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Currently, a lot of my code makes extensive use of ancestors to put and fetch objects. However, I'm looking to change some stuff around.

I initially thought that ancestors helped make querying faster if you knew who the ancestor of the entity you're looking for was. But I think it turns out that ancestors are mostly useful for transaction support. I don't make use of transactions, so I'm wondering if ancestors are more of a burden on the system here than a help.

What I have is a User entity, and a lot of other entities such as say Comments, Tags, Friends. A User can create many Comments, Tags, and Friends, and so whenever a user does so, I set the ancestor for all these newly created objects as the User.

So when I create a Comment, I set the ancestor as the user:

comment = Comment(aUser, key_name = commentId)

Now the only reason I'm doing this is strictly for querying purposes. I thought it would be faster when I wanted to get all comments by a certain user to just get all comments with a common ancestor rather than querying for all comments where authorEmail = userEmail.

So when I want to get all comments by a certain user, I do:

commentQuery = db.GqlQuery('SELECT * FROM Comment WHERE ANCESTOR IS :1', userKey)

So my question is, is this a good use of ancestors? Should each Comment instead have a ReferenceProperty that references the User object that created the comment, and filter by that?

(Also, my thinking was that using ancestors instead of an indexed ReferenceProperty would save on write costs. Am I mistaken here?)

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1 Answer 1

up vote 5 down vote accepted

You are right about the writing cost, an ancestor is part of the key which comes "free". using a reference property will increase your writing cost if the reference property is indexed.
Since you query on that reference property if will need to be indexed.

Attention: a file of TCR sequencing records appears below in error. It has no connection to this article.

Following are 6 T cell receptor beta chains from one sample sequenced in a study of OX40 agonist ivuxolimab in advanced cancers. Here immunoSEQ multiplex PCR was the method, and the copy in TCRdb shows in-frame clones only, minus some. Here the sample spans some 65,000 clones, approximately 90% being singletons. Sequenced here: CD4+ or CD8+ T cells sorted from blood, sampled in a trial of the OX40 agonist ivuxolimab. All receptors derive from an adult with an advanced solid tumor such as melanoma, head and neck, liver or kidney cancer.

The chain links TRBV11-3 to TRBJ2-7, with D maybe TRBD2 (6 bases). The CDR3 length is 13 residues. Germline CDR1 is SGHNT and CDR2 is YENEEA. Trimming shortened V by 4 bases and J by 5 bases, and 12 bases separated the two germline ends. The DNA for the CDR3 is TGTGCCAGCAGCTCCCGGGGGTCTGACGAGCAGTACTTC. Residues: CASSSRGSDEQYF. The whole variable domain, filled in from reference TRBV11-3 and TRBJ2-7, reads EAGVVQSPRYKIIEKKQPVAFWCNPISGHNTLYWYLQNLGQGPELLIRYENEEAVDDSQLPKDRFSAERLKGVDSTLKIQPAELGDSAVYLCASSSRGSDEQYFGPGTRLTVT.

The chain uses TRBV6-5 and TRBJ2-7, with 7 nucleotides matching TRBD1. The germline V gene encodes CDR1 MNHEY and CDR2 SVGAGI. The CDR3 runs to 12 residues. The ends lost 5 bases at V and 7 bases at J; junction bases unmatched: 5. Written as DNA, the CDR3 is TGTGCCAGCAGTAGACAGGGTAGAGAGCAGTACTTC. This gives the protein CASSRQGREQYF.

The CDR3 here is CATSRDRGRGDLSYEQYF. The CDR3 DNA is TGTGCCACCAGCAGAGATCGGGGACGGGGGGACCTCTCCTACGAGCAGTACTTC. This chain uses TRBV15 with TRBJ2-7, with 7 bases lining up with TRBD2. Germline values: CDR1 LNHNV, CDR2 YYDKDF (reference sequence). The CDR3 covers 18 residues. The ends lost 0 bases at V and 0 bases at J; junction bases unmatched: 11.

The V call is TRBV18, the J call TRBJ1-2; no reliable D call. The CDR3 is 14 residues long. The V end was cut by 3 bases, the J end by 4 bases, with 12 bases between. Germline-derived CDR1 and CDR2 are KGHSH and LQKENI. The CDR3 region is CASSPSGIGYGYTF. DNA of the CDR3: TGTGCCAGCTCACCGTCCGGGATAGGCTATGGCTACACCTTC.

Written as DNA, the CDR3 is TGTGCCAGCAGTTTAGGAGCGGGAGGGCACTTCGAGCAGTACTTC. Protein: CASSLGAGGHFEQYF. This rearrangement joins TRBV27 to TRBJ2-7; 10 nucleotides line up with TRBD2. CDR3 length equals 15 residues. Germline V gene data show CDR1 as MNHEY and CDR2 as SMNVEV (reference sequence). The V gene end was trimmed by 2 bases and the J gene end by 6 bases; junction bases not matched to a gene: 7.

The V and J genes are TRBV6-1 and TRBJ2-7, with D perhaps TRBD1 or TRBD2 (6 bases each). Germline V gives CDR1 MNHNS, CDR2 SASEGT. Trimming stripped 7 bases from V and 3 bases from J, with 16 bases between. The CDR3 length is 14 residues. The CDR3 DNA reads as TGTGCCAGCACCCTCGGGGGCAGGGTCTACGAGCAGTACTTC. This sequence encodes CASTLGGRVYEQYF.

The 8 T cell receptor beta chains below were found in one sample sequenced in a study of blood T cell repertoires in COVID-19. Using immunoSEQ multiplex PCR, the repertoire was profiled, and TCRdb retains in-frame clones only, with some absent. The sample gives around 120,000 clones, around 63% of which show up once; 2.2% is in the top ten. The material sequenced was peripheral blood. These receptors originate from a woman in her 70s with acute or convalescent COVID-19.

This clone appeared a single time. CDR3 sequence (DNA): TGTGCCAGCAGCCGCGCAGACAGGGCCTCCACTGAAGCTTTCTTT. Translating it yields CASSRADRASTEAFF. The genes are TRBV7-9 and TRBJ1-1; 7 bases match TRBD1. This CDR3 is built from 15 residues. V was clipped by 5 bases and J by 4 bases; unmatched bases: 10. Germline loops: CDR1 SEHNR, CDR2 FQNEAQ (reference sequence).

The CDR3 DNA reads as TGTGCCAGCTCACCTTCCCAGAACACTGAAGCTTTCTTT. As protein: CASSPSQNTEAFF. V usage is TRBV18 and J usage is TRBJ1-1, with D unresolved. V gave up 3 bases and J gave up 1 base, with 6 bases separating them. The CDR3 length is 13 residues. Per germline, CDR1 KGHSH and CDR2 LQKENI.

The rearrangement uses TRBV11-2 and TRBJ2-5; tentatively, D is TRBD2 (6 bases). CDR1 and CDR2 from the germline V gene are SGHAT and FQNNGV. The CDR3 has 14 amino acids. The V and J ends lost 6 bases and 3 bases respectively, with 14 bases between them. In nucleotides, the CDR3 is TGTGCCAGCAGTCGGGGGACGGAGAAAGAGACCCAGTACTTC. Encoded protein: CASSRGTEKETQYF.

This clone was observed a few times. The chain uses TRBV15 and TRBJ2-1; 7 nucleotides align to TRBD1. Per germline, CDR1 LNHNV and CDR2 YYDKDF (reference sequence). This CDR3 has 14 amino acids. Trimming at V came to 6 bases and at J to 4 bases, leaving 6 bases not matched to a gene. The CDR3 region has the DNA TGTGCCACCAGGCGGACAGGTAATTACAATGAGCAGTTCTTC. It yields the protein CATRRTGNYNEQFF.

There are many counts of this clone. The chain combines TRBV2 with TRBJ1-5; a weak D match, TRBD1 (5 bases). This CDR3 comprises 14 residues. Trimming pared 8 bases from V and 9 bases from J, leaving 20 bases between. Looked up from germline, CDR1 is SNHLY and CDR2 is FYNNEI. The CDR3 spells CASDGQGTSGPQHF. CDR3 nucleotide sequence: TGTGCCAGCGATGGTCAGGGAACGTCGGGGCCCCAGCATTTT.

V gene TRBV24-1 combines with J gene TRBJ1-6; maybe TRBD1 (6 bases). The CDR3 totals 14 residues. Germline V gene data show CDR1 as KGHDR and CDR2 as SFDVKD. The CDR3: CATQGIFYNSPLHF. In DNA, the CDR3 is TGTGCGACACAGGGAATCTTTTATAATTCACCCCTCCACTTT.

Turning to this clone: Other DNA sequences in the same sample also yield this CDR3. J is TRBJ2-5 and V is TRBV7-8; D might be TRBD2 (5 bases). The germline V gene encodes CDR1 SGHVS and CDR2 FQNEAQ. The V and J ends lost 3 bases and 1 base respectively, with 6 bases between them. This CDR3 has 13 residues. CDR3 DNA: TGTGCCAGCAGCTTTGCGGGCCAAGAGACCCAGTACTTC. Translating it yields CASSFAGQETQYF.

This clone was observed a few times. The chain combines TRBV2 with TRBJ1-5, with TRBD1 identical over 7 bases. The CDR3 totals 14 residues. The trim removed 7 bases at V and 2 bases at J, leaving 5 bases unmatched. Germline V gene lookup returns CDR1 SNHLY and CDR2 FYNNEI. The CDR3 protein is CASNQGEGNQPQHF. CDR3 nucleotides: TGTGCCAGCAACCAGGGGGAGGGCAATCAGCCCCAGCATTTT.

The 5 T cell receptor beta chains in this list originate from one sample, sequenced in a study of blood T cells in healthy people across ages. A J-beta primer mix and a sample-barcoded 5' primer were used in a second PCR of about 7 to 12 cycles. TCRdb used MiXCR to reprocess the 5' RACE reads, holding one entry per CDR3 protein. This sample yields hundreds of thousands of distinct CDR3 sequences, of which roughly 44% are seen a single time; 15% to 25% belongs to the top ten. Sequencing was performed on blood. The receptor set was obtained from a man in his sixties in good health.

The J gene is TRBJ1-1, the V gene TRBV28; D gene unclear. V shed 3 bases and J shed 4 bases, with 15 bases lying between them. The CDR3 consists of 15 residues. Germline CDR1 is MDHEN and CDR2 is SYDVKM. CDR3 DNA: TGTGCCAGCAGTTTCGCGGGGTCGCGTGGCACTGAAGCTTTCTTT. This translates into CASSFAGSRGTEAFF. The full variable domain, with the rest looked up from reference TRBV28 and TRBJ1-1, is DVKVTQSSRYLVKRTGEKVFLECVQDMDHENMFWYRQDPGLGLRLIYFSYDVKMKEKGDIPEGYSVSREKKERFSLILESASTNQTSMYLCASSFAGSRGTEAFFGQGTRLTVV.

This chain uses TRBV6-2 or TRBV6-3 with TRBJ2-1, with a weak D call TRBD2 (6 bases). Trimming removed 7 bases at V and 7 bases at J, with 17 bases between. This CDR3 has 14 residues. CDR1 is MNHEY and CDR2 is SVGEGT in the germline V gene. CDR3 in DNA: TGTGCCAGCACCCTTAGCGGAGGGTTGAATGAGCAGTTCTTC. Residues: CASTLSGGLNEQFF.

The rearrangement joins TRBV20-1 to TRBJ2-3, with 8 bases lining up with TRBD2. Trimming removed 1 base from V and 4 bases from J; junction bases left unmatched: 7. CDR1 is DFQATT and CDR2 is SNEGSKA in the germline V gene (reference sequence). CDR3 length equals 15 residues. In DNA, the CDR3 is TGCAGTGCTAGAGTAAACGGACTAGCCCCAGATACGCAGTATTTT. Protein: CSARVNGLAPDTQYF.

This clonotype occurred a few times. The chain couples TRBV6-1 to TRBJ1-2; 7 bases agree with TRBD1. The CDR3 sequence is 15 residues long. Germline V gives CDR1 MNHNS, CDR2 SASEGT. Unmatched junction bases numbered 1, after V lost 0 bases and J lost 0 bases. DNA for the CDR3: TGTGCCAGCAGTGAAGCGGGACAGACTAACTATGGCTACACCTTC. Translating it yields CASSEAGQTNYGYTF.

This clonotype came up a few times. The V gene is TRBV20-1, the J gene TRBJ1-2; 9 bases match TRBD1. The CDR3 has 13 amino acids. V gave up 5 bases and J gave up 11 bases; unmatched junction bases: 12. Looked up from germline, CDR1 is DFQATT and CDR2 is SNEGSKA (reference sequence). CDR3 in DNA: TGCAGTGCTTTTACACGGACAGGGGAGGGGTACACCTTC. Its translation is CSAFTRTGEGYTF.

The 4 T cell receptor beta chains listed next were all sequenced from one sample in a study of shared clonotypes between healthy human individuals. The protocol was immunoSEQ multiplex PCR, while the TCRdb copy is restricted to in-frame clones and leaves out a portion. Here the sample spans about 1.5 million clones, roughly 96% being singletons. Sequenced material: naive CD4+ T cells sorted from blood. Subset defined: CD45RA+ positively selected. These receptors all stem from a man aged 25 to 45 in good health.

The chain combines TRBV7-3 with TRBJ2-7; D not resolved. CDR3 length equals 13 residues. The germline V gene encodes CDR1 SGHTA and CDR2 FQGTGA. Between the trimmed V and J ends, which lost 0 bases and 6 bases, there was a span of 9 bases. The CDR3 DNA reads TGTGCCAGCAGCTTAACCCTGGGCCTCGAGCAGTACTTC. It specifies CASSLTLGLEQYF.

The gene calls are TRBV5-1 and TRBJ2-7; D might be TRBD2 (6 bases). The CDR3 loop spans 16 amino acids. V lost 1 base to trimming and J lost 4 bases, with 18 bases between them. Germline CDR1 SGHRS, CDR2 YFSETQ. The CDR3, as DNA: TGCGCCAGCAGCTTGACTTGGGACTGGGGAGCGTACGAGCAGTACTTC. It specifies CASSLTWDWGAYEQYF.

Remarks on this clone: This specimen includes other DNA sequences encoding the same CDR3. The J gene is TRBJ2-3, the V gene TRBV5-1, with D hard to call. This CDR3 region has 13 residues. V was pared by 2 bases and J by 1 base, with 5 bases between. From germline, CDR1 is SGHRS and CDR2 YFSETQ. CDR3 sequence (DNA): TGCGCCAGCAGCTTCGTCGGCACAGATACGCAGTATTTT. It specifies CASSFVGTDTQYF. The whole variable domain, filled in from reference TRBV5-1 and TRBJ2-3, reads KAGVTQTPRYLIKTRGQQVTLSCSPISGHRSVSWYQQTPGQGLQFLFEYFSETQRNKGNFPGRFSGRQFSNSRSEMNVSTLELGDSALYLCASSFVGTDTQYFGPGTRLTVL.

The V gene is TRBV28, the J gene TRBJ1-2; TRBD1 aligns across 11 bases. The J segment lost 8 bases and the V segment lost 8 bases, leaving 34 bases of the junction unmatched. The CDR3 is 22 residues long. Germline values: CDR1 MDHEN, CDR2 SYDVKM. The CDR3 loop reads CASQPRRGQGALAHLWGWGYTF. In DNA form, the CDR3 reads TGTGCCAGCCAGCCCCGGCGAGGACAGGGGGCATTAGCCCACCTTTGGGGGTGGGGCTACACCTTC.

Ancestor is not only important for transactions, in the HRD (the default datastore implementation) if you don't create each comment with the same ancestor, the quires will not be strongly consistent.

-- Adding Nick's comment ---
Every entity with the same parent will be in the same entity group, and writes to entity groups are serialized, so using ancestors here will slow things down iff you're writing multiple entities concurrently. Since all the entities in a group are 'owned' by the user that forms the root of the group in your instance, though, this shouldn't be a problem - and in fact, what you're doing is actually a recommended design pattern.

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But do ancestors slow me down at all? Since they provide extra safety when writing, I'm sure that comes at some cost, no? I just don't know which option to go for.. –  moby Aug 25 '12 at 17:11
    
I really don't know, but I believe that it doesn't really effect the speed of the query since that ancestor is part of the key and it is used (some what) any way when doing a query. –  Shay Erlichmen Aug 25 '12 at 18:13
    
Every entity with the same parent will be in the same entity group, and writes to entity groups are serialized, so using ancestors here will slow things down iff you're writing multiple entities concurrently. Since all the entities in a group are 'owned' by the user that forms the root of the group in your instance, though, this shouldn't be a problem - and in fact, what you're doing is actually a recommended design pattern. –  Nick Johnson Aug 26 '12 at 21:26

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